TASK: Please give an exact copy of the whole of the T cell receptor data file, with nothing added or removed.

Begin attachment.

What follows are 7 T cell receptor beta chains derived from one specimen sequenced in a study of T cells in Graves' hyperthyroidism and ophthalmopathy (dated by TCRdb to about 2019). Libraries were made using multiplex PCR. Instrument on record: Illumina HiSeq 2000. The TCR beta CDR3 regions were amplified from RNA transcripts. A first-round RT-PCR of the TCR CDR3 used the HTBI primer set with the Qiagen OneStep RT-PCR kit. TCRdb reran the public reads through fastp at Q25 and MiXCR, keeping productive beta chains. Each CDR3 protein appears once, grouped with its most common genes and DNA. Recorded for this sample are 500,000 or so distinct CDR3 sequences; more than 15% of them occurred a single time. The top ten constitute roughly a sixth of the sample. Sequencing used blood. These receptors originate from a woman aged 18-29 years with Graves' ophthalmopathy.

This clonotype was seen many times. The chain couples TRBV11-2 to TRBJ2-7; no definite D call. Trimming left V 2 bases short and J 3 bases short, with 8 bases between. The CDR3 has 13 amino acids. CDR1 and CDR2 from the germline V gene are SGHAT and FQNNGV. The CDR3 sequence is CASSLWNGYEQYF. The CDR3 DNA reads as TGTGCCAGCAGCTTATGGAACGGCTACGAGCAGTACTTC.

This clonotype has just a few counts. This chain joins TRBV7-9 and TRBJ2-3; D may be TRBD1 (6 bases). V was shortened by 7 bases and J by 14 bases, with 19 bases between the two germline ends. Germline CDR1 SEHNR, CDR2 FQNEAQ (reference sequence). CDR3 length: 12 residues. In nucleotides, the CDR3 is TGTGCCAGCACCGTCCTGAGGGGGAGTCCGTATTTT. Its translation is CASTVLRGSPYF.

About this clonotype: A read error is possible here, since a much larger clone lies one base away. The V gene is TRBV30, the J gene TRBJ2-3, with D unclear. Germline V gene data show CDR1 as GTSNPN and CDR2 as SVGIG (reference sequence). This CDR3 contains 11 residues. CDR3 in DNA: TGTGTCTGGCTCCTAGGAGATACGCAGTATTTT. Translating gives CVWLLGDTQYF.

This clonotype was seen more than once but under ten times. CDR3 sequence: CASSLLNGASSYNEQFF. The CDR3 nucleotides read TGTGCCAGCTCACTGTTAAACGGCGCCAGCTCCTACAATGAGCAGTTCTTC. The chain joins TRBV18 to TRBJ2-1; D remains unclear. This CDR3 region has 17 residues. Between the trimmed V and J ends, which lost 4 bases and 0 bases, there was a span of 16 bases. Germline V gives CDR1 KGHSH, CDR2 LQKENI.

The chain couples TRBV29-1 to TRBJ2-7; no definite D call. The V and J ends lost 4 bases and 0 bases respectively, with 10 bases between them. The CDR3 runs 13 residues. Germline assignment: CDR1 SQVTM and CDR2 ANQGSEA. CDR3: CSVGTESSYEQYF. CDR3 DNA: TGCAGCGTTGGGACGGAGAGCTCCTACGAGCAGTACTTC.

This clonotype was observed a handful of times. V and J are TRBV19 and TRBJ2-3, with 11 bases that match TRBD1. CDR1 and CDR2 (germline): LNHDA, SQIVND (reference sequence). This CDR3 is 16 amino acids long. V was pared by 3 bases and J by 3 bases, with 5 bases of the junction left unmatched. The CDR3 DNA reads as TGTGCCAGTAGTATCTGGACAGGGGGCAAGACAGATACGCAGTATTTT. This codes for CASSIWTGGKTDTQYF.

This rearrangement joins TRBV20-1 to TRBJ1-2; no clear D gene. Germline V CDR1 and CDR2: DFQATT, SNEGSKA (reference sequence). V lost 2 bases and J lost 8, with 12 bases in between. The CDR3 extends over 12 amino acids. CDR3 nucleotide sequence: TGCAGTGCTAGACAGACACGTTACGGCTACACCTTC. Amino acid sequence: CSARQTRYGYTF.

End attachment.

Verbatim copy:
What follows are 7 T cell receptor beta chains derived from one specimen sequenced in a study of T cells in Graves' hyperthyroidism and ophthalmopathy (dated by TCRdb to about 2019). Libraries were made using multiplex PCR. Instrument on record: Illumina HiSeq 2000. The TCR beta CDR3 regions were amplified from RNA transcripts. A first-round RT-PCR of the TCR CDR3 used the HTBI primer set with the Qiagen OneStep RT-PCR kit. TCRdb reran the public reads through fastp at Q25 and MiXCR, keeping productive beta chains. Each CDR3 protein appears once, grouped with its most common genes and DNA. Recorded for this sample are 500,000 or so distinct CDR3 sequences; more than 15% of them occurred a single time. The top ten constitute roughly a sixth of the sample. Sequencing used blood. These receptors originate from a woman aged 18-29 years with Graves' ophthalmopathy.

This clonotype was seen many times. The chain couples TRBV11-2 to TRBJ2-7; no definite D call. Trimming left V 2 bases short and J 3 bases short, with 8 bases between. The CDR3 has 13 amino acids. CDR1 and CDR2 from the germline V gene are SGHAT and FQNNGV. The CDR3 sequence is CASSLWNGYEQYF. The CDR3 DNA reads as TGTGCCAGCAGCTTATGGAACGGCTACGAGCAGTACTTC.

This clonotype has just a few counts. This chain joins TRBV7-9 and TRBJ2-3; D may be TRBD1 (6 bases). V was shortened by 7 bases and J by 14 bases, with 19 bases between the two germline ends. Germline CDR1 SEHNR, CDR2 FQNEAQ (reference sequence). CDR3 length: 12 residues. In nucleotides, the CDR3 is TGTGCCAGCACCGTCCTGAGGGGGAGTCCGTATTTT. Its translation is CASTVLRGSPYF.

About this clonotype: A read error is possible here, since a much larger clone lies one base away. The V gene is TRBV30, the J gene TRBJ2-3, with D unclear. Germline V gene data show CDR1 as GTSNPN and CDR2 as SVGIG (reference sequence). This CDR3 contains 11 residues. CDR3 in DNA: TGTGTCTGGCTCCTAGGAGATACGCAGTATTTT. Translating gives CVWLLGDTQYF.

This clonotype was seen more than once but under ten times. CDR3 sequence: CASSLLNGASSYNEQFF. The CDR3 nucleotides read TGTGCCAGCTCACTGTTAAACGGCGCCAGCTCCTACAATGAGCAGTTCTTC. The chain joins TRBV18 to TRBJ2-1; D remains unclear. This CDR3 region has 17 residues. Between the trimmed V and J ends, which lost 4 bases and 0 bases, there was a span of 16 bases. Germline V gives CDR1 KGHSH, CDR2 LQKENI.

The chain couples TRBV29-1 to TRBJ2-7; no definite D call. The V and J ends lost 4 bases and 0 bases respectively, with 10 bases between them. The CDR3 runs 13 residues. Germline assignment: CDR1 SQVTM and CDR2 ANQGSEA. CDR3: CSVGTESSYEQYF. CDR3 DNA: TGCAGCGTTGGGACGGAGAGCTCCTACGAGCAGTACTTC.

This clonotype was observed a handful of times. V and J are TRBV19 and TRBJ2-3, with 11 bases that match TRBD1. CDR1 and CDR2 (germline): LNHDA, SQIVND (reference sequence). This CDR3 is 16 amino acids long. V was pared by 3 bases and J by 3 bases, with 5 bases of the junction left unmatched. The CDR3 DNA reads as TGTGCCAGTAGTATCTGGACAGGGGGCAAGACAGATACGCAGTATTTT. This codes for CASSIWTGGKTDTQYF.

This rearrangement joins TRBV20-1 to TRBJ1-2; no clear D gene. Germline V CDR1 and CDR2: DFQATT, SNEGSKA (reference sequence). V lost 2 bases and J lost 8, with 12 bases in between. The CDR3 extends over 12 amino acids. CDR3 nucleotide sequence: TGCAGTGCTAGACAGACACGTTACGGCTACACCTTC. Amino acid sequence: CSARQTRYGYTF.